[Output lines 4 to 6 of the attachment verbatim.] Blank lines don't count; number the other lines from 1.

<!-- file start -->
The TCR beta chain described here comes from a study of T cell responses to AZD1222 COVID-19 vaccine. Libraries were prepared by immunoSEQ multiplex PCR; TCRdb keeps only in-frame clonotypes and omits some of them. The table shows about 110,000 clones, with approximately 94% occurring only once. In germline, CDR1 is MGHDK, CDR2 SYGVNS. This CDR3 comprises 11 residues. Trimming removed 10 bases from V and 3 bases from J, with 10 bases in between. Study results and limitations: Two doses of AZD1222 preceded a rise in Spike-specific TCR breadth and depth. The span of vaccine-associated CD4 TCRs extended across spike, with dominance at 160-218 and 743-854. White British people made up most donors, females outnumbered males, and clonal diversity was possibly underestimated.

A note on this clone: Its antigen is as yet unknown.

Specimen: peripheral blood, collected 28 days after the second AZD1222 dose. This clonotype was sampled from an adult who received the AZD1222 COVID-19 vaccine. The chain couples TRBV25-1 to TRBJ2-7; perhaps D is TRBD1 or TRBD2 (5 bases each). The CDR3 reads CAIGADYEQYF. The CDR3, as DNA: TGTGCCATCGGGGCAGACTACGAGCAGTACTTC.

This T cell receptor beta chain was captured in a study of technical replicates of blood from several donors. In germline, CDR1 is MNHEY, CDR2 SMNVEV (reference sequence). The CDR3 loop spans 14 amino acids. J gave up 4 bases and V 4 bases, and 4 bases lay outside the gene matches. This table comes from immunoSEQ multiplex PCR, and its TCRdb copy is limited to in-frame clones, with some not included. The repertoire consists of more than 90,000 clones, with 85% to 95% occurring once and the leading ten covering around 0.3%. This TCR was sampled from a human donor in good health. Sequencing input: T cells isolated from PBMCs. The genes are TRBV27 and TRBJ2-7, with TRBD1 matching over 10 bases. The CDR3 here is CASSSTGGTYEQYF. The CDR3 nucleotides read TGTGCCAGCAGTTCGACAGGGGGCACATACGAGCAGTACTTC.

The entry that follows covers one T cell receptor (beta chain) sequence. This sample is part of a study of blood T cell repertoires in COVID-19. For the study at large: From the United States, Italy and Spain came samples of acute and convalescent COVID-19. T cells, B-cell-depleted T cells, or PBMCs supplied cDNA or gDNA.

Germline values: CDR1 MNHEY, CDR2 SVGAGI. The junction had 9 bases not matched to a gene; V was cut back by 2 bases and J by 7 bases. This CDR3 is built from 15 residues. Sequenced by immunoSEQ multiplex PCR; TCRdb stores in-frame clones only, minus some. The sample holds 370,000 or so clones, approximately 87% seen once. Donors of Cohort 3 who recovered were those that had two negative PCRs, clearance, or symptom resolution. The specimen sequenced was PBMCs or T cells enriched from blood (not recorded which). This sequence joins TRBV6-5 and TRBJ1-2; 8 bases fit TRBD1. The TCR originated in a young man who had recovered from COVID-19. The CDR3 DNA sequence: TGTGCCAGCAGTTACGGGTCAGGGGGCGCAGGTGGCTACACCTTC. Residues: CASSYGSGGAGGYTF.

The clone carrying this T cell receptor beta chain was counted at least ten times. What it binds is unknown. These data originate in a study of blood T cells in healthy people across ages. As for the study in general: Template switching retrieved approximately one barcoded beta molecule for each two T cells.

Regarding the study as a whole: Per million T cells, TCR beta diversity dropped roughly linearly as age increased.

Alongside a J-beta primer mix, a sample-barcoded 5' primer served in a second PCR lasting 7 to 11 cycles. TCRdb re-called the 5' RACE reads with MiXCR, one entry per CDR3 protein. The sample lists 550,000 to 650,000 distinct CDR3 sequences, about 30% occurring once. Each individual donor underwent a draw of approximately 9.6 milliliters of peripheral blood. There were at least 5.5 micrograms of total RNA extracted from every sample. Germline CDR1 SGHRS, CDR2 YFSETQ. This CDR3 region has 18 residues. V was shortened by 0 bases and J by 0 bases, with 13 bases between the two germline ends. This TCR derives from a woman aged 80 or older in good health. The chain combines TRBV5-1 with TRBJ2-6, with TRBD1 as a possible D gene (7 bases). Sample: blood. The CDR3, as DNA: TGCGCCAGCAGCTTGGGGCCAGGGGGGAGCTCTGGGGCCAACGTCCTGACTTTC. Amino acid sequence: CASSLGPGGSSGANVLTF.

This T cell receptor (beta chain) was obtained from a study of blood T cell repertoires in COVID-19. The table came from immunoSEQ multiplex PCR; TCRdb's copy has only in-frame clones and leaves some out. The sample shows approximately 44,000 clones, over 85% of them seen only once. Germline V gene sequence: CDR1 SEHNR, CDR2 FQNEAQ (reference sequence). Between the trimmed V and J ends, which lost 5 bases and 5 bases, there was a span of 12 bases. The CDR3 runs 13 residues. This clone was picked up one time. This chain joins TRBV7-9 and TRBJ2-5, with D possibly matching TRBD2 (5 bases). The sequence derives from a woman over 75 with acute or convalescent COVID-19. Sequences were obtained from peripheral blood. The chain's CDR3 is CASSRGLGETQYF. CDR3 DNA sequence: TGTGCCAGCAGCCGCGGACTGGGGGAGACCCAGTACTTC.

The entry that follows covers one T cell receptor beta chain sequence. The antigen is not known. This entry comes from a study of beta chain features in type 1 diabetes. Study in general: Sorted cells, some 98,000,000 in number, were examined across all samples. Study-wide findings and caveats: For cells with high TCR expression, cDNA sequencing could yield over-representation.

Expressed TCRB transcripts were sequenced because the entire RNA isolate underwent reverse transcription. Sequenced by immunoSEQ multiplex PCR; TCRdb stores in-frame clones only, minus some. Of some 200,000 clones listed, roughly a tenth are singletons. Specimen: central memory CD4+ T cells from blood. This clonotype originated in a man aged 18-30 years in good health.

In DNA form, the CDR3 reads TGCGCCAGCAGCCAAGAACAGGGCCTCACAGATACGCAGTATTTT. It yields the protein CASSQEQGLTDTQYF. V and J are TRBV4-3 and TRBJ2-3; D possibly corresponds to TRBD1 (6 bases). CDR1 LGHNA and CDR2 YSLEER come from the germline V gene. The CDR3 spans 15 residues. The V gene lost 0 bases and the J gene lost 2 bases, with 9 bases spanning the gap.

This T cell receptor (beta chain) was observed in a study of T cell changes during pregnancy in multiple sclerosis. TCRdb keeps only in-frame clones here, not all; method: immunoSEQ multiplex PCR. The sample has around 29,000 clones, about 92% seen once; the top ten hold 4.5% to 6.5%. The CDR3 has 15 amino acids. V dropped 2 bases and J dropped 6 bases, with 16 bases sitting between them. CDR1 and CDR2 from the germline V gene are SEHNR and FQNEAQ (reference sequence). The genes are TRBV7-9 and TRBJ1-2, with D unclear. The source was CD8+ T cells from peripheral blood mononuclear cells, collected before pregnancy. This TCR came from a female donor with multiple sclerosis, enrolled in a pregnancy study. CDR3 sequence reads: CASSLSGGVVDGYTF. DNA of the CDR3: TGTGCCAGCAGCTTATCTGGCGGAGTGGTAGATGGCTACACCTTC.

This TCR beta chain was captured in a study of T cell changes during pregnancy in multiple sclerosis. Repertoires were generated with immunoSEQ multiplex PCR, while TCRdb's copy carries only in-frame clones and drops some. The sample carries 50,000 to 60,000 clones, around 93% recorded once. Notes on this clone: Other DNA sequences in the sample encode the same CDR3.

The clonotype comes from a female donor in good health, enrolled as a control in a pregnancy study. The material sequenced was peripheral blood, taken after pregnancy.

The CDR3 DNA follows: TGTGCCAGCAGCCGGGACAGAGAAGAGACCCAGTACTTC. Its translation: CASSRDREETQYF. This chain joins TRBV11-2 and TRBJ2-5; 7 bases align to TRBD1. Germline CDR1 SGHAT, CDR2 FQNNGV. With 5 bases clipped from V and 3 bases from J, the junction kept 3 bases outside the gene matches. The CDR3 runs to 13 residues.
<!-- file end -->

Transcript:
This T cell receptor beta chain was captured in a study of technical replicates of blood from several donors. In germline, CDR1 is MNHEY, CDR2 SMNVEV (reference sequence). The CDR3 loop spans 14 amino acids. J gave up 4 bases and V 4 bases, and 4 bases lay outside the gene matches. This table comes from immunoSEQ multiplex PCR, and its TCRdb copy is limited to in-frame clones, with some not included. The repertoire consists of more than 90,000 clones, with 85% to 95% occurring once and the leading ten covering around 0.3%. This TCR was sampled from a human donor in good health. Sequencing input: T cells isolated from PBMCs. The genes are TRBV27 and TRBJ2-7, with TRBD1 matching over 10 bases. The CDR3 here is CASSSTGGTYEQYF. The CDR3 nucleotides read TGTGCCAGCAGTTCGACAGGGGGCACATACGAGCAGTACTTC.

The entry that follows covers one T cell receptor (beta chain) sequence. This sample is part of a study of blood T cell repertoires in COVID-19. For the study at large: From the United States, Italy and Spain came samples of acute and convalescent COVID-19. T cells, B-cell-depleted T cells, or PBMCs supplied cDNA or gDNA.

Germline values: CDR1 MNHEY, CDR2 SVGAGI. The junction had 9 bases not matched to a gene; V was cut back by 2 bases and J by 7 bases. This CDR3 is built from 15 residues. Sequenced by immunoSEQ multiplex PCR; TCRdb stores in-frame clones only, minus some. The sample holds 370,000 or so clones, approximately 87% seen once. Donors of Cohort 3 who recovered were those that had two negative PCRs, clearance, or symptom resolution. The specimen sequenced was PBMCs or T cells enriched from blood (not recorded which). This sequence joins TRBV6-5 and TRBJ1-2; 8 bases fit TRBD1. The TCR originated in a young man who had recovered from COVID-19. The CDR3 DNA sequence: TGTGCCAGCAGTTACGGGTCAGGGGGCGCAGGTGGCTACACCTTC. Residues: CASSYGSGGAGGYTF.